After a month of political wrangling, Iraqi’s parliament on Saturday approved Prime Minister Haider Abadi’s choices for two crucial national security ministries at a time when the country is struggling to contain an assault by Islamic State militants.
The swearing-in of a Sunni Muslim defense minister and a Shiite Muslim interior minister ended a long stalemate that had constrained the government’s response to Islamic State, which has seized control of roughly a third of the country this year.
FOR THE RECORD
An earlier version of this post incorrectly spelled the last name of Iraq’s former prime minister, Nouri Maliki, as Malaki.
The United States has been pressing Abadi for a more inclusive government after eight years of Shiite domination under former Prime Minister Nouri Maliki, a Shiite who held the defense and interior posts himself from 2010 until he resigned in August. The U.S. had conditioned military support on the removal of Maliki and moves by Abadi to install a unity government representing all ethnic and religious factions.
Many Sunnis, infuriated by the marginalizing of minority sects such as theirs by Maliki’s government, supported the rise of Islamic State while accusing the Shiite-dominated military of abuses against Sunnis.
The two candidates approved Saturday were not without controversy. The new interior minister, Mohammed Salem Ghabban, is a member of the Badr Corps, a Shiite political party with a powerful militia accused of torturing and killing Sunnis. Badr Corps leaders served in the interior ministry under Maliki.
Ghabban was a bitter opponent of Saddam Hussein and his Sunni-dominated Baath Party. He was jailed in 1979.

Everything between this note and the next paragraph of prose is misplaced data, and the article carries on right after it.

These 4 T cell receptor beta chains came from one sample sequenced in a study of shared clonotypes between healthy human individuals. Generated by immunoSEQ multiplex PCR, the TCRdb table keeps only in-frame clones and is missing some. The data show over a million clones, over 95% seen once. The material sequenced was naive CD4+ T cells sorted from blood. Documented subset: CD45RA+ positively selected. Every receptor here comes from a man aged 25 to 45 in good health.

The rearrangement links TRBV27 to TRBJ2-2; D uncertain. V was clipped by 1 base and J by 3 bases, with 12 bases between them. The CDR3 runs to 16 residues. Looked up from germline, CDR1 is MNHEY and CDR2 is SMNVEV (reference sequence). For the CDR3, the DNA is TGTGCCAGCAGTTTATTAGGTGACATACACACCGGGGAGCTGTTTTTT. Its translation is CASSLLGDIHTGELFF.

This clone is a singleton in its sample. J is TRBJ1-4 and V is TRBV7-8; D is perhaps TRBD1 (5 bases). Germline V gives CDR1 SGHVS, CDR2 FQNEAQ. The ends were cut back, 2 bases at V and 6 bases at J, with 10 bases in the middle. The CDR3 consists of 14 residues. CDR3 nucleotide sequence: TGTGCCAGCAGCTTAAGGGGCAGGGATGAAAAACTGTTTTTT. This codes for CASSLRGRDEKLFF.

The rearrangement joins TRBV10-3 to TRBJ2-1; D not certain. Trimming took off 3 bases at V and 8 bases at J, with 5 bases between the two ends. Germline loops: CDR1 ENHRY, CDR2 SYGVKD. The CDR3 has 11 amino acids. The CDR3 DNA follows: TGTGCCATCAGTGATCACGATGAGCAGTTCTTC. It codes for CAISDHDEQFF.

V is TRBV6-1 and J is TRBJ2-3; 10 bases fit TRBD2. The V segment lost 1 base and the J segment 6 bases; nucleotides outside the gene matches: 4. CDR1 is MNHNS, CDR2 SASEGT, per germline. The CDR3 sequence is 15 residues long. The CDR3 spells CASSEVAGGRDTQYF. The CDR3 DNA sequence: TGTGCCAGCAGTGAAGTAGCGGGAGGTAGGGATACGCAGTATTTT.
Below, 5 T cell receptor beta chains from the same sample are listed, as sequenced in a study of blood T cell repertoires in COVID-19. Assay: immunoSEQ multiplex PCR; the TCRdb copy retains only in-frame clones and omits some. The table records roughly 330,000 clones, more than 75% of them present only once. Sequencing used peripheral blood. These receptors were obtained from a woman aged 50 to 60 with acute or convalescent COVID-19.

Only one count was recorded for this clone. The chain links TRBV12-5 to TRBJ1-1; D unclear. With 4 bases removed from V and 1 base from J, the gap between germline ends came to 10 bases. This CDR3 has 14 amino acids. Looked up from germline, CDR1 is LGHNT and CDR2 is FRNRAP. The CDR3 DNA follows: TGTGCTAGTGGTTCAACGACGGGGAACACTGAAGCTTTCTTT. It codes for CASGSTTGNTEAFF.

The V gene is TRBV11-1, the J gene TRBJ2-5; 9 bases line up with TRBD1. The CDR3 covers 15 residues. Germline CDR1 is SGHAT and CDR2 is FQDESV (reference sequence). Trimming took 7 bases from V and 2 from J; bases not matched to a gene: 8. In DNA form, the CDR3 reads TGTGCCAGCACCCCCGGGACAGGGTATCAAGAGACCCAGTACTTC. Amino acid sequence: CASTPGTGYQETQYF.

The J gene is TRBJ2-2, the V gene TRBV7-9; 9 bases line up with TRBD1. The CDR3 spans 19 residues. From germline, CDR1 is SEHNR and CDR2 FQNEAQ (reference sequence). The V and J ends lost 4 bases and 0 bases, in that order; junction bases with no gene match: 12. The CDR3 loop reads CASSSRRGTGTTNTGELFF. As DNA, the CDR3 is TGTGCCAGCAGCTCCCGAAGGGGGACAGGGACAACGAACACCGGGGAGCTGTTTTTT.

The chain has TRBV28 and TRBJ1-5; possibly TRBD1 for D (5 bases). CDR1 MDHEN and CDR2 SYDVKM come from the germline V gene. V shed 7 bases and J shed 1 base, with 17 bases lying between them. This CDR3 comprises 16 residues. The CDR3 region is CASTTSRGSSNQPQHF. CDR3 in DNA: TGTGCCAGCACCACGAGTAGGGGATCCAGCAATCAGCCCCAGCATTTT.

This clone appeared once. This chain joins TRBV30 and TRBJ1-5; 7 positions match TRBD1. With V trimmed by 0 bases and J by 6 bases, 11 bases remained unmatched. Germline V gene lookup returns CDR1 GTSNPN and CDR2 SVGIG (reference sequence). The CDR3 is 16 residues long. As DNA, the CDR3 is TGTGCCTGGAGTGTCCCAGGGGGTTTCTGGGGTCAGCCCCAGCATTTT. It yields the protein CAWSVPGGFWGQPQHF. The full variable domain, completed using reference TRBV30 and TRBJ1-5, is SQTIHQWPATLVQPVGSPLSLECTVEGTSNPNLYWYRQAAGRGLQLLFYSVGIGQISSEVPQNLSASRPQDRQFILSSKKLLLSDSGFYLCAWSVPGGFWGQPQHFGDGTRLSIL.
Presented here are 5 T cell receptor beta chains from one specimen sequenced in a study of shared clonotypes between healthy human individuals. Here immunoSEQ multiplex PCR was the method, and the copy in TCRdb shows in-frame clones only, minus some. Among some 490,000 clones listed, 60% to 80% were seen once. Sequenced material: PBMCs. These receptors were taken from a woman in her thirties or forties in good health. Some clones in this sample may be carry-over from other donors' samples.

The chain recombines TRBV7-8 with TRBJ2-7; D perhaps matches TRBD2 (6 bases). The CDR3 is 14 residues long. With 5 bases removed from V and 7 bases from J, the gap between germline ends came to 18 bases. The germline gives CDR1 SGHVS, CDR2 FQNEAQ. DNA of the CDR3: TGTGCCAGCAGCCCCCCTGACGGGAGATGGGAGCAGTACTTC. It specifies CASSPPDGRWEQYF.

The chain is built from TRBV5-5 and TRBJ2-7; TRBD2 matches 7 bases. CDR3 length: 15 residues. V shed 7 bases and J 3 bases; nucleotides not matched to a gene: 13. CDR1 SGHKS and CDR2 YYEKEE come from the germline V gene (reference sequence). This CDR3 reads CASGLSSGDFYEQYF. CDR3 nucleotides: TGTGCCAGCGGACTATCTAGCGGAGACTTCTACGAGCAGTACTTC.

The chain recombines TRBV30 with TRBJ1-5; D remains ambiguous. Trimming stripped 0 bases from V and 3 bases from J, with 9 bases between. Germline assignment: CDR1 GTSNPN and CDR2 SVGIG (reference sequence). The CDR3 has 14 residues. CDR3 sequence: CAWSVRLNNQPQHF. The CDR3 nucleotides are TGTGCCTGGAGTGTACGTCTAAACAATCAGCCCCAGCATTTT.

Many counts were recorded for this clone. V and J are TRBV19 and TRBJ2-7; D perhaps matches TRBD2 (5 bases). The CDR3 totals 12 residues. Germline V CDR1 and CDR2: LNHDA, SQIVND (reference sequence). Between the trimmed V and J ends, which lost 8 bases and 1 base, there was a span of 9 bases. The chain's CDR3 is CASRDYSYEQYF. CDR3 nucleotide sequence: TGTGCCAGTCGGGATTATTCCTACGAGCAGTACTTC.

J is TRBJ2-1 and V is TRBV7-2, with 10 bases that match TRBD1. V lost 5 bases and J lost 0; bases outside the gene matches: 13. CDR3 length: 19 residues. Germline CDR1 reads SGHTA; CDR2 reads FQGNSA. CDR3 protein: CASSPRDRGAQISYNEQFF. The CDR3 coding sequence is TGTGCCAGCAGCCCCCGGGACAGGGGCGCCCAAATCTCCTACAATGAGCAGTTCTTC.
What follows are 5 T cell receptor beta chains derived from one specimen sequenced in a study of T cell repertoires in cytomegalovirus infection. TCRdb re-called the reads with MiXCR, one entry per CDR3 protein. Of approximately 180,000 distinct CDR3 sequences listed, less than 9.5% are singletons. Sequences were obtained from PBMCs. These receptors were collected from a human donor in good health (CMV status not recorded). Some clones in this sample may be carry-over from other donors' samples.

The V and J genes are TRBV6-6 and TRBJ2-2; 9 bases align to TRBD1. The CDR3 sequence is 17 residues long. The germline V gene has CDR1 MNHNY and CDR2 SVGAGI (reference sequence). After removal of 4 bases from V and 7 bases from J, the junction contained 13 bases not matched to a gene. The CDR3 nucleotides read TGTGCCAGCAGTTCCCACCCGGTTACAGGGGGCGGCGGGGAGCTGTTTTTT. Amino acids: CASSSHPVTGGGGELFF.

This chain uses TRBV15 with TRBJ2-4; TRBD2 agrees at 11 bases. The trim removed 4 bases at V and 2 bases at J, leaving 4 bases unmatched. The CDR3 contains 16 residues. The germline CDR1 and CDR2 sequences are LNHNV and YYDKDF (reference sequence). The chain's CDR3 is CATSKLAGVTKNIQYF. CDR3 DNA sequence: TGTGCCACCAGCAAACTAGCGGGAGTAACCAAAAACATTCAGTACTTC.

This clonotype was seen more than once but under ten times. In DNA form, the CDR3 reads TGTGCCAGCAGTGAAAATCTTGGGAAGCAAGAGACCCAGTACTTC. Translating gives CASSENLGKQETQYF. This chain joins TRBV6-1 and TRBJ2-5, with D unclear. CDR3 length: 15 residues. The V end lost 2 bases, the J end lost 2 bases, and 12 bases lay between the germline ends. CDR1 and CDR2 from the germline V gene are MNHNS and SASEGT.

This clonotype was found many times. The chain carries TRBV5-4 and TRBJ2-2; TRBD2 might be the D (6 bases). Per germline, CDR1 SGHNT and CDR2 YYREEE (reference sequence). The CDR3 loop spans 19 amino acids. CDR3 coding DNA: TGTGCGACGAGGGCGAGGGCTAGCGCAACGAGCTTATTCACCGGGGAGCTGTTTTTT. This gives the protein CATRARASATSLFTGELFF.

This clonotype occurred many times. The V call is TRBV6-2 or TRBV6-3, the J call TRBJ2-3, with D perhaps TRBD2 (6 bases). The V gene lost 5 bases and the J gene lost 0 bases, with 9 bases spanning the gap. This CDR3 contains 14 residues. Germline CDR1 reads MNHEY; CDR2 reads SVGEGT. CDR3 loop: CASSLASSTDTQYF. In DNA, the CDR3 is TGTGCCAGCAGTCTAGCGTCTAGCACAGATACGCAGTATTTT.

The defense minister, Khaled Obeidi, was an army officer under Hussein. He is from Mosul, a northern city that has become a symbol of the army’s incompetence and cowardice after entire units fled and abandoned their weapons while under attack by Islamic State fighters.
Obeidi was in Mosul just before the city, Iraq’s second largest, fell to Islamic State in June, Reuters reported. He was a harsh critic of Maliki’s handling of defense matters.
The nominees’ approval was an important political test for Abadi, whose previous two nominees were roundly rejected by parliament on Sept. 16. That led to weeks of political stalemate in which Abadi was forced to negotiate before submitting the two candidates Saturday.
Also Saturday, parliament approved Kurdish nominees for posts at three other ministries to complete Abadi’s 33-member Cabinet. The appointments reflected the central role of Kurds, with their seasoned peshmerga fighters, in the fight against Islamic State.
Yunadam Kana, a Christian member of parliament, said the country could not have risked waiting any longer to appoint leaders for the two crucial ministries needed to coordinate the fight against Islamic State. But he said the Abadi government has not done enough to include minorities, especially Christians.
Jamila Ubaidi, a Sunni lawmaker from Mosul, said she was so frustrated by the long delay that she had planned to boycott future sessions of parliament.
“We have cities and towns occupied by Daesh, yet we didn’t have the two ministers most responsible for the defense of the country,” Ubaidi said in a telephone interview, using the Arabic acronym for the Islamic State. “Why did we have to wait so long for this?”
Ubaidi demanded that Abadi fire several high-ranking officials in the defense and interior ministries, calling them “unprofessional.” She declined to name them.
Mahmoud Othman, a Kurd who was a member of parliament until this year, called Saturday’s appointments “a good first step.” He added in a phone interview: “But now they need to focus on fighting Daesh.”
U.S. Secretary of State John F. Kerry told reporters in Boston that the defense and interior appointments were “a very positive step forward in Iraq.’'
“These were critical positions to be filled in order to assist with the organizing effort’’ to combat Islamic State militants, Kerry said.
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